The Reserve Bank of India once again made a case for policy coordination to reduce the spillover effects of changes in the monetary policy stance of advanced economies (AEs) on emerging market and developing economies (EMDEs).

In its 9th Financial Stability Report, the central bank said with the eventual removal of policy accommodation in the AEs, better global policy coordination could reduce unexpected spillovers and improve trust which may be essential for future coordination.

RBI Governor Raghuram Rajan had underscored the importance global monetary policy coordination twice in the last two months — at the Brookings Institution in April and at a conference organised by the Bank of Japan (BoJ) in May.

At the BoJ conference, Rajan suggested that central banks reinterpret their domestic mandate to take into account other country reactions over time, thus becoming more sensitive to spillovers.

In the report, the RBI said that in the absence of global policy coordination, cooperation and global safety nets, EMDEs may have to resort to less than optimal policy options, such as strong macro-prudential measures, including capital controls and reserve accumulation.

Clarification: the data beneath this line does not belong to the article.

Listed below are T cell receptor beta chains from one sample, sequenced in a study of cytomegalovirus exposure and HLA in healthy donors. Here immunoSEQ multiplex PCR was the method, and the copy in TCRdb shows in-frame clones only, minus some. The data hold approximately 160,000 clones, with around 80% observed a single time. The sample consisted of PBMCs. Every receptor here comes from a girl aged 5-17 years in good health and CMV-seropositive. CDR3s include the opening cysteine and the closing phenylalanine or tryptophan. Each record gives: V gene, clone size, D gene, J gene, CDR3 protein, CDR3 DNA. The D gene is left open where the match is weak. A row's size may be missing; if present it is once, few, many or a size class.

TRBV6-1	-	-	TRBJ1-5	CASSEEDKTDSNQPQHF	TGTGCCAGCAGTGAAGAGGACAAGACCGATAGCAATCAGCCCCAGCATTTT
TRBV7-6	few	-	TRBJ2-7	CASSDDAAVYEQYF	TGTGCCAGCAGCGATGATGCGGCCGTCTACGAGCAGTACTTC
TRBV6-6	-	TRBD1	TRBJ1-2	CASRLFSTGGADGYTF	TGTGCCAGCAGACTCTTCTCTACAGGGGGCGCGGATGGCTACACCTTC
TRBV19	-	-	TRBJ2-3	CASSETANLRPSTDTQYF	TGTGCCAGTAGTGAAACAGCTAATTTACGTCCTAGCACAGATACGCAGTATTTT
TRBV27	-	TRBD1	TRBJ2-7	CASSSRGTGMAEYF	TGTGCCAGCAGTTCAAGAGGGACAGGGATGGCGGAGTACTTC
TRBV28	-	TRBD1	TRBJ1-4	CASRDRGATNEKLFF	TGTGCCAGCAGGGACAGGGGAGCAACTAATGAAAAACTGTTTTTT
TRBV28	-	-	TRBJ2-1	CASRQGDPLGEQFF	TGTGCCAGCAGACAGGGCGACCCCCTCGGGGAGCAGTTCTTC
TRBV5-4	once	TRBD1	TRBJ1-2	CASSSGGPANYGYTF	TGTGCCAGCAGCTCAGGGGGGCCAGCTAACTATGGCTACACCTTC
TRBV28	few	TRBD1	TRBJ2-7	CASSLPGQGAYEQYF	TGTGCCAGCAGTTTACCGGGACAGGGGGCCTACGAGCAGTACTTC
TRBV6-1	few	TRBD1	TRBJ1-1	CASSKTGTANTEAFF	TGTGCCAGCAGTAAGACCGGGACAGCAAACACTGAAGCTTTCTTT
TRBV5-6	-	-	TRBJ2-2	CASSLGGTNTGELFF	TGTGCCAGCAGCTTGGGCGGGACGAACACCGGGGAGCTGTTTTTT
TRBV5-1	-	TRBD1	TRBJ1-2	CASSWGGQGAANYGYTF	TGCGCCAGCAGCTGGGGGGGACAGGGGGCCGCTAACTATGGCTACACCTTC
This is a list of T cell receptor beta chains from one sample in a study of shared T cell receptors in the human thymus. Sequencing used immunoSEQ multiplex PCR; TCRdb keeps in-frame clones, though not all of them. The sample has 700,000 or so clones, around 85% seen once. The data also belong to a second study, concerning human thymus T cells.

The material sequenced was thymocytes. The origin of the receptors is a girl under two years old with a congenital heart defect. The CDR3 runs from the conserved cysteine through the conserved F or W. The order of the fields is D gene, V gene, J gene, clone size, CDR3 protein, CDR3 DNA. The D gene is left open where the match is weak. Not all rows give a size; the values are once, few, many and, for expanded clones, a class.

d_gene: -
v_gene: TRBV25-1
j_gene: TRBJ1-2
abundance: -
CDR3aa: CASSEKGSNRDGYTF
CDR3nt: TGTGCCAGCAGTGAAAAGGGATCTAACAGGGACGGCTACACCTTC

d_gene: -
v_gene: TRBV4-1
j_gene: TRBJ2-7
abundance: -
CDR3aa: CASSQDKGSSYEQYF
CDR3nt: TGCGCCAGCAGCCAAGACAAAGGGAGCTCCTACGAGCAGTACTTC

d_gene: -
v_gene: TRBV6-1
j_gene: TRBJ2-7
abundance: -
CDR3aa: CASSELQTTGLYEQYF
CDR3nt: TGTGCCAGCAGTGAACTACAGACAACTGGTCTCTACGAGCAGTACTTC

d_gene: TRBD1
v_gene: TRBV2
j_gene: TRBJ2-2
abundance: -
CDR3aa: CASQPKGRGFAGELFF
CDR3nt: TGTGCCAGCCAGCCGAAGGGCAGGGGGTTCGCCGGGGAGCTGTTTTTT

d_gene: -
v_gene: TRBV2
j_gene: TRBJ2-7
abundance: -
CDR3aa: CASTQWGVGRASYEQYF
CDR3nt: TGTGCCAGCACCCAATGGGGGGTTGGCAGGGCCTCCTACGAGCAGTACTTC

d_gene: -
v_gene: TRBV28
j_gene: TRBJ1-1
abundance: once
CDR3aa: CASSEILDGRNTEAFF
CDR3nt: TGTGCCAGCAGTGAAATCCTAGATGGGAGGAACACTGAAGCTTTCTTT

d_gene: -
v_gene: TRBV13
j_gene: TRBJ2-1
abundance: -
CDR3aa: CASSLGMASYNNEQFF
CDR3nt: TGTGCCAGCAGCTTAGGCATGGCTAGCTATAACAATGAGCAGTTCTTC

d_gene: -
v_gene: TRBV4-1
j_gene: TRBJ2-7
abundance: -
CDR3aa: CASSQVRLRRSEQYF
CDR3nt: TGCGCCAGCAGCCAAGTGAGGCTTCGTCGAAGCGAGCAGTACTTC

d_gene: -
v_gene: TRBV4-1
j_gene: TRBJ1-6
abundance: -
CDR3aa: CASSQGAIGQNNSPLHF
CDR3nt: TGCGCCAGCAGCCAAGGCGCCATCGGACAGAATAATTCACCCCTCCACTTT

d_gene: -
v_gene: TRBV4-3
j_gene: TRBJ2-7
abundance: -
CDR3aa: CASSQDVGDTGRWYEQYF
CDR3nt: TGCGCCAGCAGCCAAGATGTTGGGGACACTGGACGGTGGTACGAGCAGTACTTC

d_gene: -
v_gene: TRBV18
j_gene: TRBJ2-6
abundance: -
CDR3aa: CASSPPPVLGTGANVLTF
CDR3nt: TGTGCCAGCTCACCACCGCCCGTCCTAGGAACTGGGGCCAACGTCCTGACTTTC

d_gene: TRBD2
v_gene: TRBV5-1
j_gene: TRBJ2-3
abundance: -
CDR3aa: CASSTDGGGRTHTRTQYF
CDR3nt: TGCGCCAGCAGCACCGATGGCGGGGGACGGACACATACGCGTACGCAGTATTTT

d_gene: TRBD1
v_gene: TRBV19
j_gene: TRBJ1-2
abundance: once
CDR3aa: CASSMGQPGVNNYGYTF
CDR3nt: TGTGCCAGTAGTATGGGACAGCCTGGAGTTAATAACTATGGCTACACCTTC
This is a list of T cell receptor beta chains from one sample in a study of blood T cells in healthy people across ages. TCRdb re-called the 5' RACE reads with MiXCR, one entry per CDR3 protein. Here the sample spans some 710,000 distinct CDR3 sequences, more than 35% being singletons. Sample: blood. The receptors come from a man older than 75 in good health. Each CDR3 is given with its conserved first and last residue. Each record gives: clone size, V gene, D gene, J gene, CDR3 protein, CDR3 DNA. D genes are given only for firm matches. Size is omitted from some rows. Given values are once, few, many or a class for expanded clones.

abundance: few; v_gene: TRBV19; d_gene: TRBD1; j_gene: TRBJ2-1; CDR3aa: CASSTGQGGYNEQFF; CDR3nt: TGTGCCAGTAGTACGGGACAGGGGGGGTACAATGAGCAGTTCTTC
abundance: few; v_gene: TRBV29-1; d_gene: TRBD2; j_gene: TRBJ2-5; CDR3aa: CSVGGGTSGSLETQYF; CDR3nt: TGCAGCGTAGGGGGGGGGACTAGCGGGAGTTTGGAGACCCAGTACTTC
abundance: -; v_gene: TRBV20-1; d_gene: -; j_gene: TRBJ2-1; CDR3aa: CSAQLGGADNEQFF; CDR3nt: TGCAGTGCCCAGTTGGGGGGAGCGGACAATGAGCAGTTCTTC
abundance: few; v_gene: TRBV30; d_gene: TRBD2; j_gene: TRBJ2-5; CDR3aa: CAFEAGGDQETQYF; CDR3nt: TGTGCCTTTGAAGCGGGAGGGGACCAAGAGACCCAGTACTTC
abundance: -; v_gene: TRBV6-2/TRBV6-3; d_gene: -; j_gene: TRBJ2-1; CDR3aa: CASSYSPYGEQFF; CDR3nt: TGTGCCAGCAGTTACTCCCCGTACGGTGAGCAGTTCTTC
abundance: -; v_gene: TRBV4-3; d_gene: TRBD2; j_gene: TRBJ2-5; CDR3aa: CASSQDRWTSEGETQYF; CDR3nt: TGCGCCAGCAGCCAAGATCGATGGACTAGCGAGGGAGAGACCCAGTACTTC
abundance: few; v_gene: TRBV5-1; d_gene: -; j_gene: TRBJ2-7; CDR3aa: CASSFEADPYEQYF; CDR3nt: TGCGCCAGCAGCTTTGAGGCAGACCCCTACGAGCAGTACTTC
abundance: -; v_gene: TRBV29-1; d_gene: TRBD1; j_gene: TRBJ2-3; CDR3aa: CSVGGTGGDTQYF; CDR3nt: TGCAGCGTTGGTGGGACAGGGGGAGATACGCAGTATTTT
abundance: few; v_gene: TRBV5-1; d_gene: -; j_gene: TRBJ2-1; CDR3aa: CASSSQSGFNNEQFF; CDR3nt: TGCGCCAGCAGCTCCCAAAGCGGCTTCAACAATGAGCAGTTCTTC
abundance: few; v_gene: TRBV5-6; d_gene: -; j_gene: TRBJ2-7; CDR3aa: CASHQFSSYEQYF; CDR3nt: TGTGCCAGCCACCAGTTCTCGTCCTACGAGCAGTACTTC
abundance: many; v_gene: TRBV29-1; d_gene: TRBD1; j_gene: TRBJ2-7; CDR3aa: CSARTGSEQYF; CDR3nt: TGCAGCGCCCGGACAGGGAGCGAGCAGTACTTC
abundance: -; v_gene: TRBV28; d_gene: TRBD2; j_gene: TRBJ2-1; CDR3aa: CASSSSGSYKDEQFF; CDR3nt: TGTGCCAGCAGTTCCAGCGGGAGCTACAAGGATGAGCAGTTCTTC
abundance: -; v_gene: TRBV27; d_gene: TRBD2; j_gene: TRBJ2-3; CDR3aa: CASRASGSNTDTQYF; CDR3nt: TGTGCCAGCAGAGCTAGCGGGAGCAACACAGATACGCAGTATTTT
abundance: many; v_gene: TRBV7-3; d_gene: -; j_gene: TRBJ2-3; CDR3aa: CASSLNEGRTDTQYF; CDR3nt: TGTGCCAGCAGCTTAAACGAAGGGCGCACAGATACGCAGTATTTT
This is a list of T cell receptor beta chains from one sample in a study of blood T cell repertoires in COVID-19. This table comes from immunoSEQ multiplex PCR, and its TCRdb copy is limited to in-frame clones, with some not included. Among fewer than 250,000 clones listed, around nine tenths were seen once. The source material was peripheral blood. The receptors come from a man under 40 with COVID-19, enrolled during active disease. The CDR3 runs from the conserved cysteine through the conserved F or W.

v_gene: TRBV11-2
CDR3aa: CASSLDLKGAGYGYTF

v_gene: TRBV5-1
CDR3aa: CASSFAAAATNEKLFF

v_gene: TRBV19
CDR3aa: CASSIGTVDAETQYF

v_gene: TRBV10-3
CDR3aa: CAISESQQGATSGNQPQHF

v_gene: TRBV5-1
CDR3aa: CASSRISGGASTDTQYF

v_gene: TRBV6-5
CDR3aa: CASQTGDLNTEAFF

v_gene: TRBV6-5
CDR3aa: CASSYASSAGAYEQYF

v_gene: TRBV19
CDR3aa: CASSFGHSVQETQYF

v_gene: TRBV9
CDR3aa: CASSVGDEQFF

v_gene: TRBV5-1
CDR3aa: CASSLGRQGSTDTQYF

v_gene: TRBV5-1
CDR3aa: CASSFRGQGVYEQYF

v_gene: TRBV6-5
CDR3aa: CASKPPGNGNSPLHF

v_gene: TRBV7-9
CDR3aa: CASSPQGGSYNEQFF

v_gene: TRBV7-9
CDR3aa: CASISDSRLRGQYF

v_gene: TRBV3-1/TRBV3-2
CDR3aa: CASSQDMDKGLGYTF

Reserve currencies “With their enormous clout, countries whose currencies serve as reserve assets can induce negative externalities on EMDEs through changes in their monetary policies,” it said.

While policy coordination has been initiated in the context of global trade, systemically important banks and other regulatory areas to stem negative externalities, the RBI said policy cooperation/coordination is yet to be recognised in the context of reducing spillovers from changes in monetary policy, especially with respect to AEs.